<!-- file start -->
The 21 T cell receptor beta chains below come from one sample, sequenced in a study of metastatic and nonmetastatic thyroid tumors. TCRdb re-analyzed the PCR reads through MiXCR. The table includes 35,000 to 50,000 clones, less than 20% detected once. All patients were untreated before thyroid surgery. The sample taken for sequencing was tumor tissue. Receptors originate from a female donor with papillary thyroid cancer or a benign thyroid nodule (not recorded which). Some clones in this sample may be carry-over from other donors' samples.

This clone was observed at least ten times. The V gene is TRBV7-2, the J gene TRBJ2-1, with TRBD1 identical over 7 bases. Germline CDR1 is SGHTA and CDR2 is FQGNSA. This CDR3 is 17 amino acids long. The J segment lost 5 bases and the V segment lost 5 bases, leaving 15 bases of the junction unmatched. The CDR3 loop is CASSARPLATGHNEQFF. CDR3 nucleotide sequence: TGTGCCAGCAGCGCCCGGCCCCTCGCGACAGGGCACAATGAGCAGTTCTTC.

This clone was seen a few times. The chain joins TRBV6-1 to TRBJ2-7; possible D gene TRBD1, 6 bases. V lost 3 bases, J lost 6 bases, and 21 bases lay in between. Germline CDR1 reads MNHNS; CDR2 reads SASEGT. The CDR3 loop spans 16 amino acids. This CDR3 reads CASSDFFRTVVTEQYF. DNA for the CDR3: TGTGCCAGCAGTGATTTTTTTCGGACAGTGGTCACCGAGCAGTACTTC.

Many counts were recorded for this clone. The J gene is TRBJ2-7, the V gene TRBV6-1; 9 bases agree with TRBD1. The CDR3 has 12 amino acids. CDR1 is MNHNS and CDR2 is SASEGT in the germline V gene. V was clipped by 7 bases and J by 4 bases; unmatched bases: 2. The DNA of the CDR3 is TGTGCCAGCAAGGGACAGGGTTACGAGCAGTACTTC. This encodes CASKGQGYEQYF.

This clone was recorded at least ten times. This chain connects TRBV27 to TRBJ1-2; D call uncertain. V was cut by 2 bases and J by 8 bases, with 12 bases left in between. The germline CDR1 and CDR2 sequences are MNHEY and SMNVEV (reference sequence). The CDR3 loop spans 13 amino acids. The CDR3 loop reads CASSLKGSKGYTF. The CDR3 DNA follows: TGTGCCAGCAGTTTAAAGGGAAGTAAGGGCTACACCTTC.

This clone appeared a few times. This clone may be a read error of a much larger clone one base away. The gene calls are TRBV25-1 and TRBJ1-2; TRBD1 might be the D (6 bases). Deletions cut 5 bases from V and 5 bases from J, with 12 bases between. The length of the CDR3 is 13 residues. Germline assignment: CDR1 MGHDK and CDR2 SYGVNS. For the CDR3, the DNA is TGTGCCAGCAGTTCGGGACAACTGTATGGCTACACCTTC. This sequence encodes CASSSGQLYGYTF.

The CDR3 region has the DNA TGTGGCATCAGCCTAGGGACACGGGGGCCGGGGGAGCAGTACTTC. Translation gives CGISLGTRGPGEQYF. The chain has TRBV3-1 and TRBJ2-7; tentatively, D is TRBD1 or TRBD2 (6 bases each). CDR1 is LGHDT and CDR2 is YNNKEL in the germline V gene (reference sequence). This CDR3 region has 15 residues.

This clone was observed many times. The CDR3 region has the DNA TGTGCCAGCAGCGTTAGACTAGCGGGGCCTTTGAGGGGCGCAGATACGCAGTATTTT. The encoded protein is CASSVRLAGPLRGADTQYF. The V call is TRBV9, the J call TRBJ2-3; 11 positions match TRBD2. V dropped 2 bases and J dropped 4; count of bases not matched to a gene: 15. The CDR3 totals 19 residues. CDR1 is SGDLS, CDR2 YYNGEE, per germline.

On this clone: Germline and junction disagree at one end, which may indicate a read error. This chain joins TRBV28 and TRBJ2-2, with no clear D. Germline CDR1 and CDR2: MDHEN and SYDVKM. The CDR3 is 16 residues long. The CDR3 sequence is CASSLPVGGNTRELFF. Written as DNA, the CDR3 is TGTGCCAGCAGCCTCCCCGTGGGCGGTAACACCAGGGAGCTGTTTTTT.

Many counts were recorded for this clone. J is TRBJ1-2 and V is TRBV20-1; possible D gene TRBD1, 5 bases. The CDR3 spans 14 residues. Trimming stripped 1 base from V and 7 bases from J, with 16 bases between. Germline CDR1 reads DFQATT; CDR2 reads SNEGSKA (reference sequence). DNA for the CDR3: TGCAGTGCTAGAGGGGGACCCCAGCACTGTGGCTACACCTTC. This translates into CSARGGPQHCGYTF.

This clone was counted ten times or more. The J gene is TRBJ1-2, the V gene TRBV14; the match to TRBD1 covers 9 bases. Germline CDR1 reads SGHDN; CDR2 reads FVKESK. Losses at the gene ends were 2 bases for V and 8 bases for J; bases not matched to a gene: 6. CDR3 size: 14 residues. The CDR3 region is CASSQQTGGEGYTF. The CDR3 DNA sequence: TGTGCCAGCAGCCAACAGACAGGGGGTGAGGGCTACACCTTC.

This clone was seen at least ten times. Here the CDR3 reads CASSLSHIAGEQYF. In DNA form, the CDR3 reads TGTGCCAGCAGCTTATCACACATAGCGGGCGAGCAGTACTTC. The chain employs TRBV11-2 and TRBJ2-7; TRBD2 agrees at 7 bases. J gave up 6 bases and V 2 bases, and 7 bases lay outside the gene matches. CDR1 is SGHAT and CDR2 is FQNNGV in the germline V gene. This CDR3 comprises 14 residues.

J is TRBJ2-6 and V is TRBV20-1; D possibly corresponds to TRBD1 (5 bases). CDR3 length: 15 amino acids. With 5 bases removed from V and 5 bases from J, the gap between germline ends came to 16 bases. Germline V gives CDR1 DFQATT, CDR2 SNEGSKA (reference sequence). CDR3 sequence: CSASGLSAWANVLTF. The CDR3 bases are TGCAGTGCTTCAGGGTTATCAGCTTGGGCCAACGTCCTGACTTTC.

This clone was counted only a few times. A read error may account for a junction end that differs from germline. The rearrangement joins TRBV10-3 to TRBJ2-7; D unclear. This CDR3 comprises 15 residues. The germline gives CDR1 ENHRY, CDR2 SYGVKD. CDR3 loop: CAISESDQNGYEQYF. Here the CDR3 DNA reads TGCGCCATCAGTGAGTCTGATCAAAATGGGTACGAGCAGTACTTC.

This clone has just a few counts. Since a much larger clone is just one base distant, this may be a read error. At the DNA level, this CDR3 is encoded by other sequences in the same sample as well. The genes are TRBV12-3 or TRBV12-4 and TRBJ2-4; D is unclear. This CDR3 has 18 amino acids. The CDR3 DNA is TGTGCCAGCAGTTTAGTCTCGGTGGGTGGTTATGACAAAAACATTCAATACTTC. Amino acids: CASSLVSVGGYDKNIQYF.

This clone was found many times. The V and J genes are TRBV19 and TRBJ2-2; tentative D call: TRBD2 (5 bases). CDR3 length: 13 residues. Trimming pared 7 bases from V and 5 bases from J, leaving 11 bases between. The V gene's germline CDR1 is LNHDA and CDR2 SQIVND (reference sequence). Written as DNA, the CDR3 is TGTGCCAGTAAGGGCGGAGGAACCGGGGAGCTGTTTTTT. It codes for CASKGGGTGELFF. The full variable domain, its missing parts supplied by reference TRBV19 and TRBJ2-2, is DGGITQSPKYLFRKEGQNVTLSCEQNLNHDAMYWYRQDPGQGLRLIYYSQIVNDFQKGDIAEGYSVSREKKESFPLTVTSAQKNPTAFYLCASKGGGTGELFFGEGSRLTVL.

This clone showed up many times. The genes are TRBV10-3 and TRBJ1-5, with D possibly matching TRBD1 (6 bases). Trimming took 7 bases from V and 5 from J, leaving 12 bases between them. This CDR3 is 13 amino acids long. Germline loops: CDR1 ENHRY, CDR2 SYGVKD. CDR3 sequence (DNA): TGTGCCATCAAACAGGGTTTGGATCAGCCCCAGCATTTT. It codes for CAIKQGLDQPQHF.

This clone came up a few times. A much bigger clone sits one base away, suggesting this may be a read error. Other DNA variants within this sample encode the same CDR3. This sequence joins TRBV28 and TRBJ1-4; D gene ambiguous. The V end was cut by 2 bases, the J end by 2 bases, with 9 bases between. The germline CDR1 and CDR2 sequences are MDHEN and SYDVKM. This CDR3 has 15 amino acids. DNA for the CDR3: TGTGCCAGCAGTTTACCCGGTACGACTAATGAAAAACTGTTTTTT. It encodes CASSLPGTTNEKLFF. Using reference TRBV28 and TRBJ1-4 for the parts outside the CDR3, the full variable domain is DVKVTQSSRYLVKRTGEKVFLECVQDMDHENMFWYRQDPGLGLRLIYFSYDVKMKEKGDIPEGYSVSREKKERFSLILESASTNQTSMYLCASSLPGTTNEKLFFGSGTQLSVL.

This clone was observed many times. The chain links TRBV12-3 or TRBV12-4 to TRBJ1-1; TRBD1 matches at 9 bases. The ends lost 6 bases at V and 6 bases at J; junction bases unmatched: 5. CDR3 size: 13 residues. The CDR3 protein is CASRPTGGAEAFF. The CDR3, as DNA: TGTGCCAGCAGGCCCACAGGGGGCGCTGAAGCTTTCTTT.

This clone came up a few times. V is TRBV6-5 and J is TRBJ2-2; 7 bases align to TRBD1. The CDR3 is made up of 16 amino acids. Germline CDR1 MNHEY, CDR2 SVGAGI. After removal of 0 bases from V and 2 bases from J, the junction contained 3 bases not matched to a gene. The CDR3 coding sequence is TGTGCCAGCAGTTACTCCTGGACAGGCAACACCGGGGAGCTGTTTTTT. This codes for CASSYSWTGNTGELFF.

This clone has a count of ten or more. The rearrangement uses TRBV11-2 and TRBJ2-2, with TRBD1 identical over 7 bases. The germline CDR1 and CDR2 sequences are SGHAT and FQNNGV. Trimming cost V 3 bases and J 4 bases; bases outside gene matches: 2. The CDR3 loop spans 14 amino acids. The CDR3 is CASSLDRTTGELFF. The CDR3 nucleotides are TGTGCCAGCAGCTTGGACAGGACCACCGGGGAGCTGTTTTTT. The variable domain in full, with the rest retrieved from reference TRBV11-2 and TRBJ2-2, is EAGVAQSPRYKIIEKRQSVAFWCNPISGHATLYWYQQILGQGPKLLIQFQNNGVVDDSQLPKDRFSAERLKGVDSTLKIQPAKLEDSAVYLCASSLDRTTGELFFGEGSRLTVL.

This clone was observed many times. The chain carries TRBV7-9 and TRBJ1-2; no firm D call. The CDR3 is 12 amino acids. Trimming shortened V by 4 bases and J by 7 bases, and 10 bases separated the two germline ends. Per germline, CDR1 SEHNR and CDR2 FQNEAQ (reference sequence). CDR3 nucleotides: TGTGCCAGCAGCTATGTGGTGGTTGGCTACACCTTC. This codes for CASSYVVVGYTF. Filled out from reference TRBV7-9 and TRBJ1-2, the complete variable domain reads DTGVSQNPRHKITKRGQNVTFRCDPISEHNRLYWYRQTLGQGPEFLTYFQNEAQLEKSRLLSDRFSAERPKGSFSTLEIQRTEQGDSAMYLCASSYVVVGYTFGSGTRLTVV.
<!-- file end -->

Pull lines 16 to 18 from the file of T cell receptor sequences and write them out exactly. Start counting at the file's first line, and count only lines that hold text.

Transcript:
This clone was found many times. The V and J genes are TRBV19 and TRBJ2-2; tentative D call: TRBD2 (5 bases). CDR3 length: 13 residues. Trimming pared 7 bases from V and 5 bases from J, leaving 11 bases between. The V gene's germline CDR1 is LNHDA and CDR2 SQIVND (reference sequence). Written as DNA, the CDR3 is TGTGCCAGTAAGGGCGGAGGAACCGGGGAGCTGTTTTTT. It codes for CASKGGGTGELFF. The full variable domain, its missing parts supplied by reference TRBV19 and TRBJ2-2, is DGGITQSPKYLFRKEGQNVTLSCEQNLNHDAMYWYRQDPGQGLRLIYYSQIVNDFQKGDIAEGYSVSREKKESFPLTVTSAQKNPTAFYLCASKGGGTGELFFGEGSRLTVL.

This clone showed up many times. The genes are TRBV10-3 and TRBJ1-5, with D possibly matching TRBD1 (6 bases). Trimming took 7 bases from V and 5 from J, leaving 12 bases between them. This CDR3 is 13 amino acids long. Germline loops: CDR1 ENHRY, CDR2 SYGVKD. CDR3 sequence (DNA): TGTGCCATCAAACAGGGTTTGGATCAGCCCCAGCATTTT. It codes for CAIKQGLDQPQHF.

This clone came up a few times. A much bigger clone sits one base away, suggesting this may be a read error. Other DNA variants within this sample encode the same CDR3. This sequence joins TRBV28 and TRBJ1-4; D gene ambiguous. The V end was cut by 2 bases, the J end by 2 bases, with 9 bases between. The germline CDR1 and CDR2 sequences are MDHEN and SYDVKM. This CDR3 has 15 amino acids. DNA for the CDR3: TGTGCCAGCAGTTTACCCGGTACGACTAATGAAAAACTGTTTTTT. It encodes CASSLPGTTNEKLFF. Using reference TRBV28 and TRBJ1-4 for the parts outside the CDR3, the full variable domain is DVKVTQSSRYLVKRTGEKVFLECVQDMDHENMFWYRQDPGLGLRLIYFSYDVKMKEKGDIPEGYSVSREKKERFSLILESASTNQTSMYLCASSLPGTTNEKLFFGSGTQLSVL.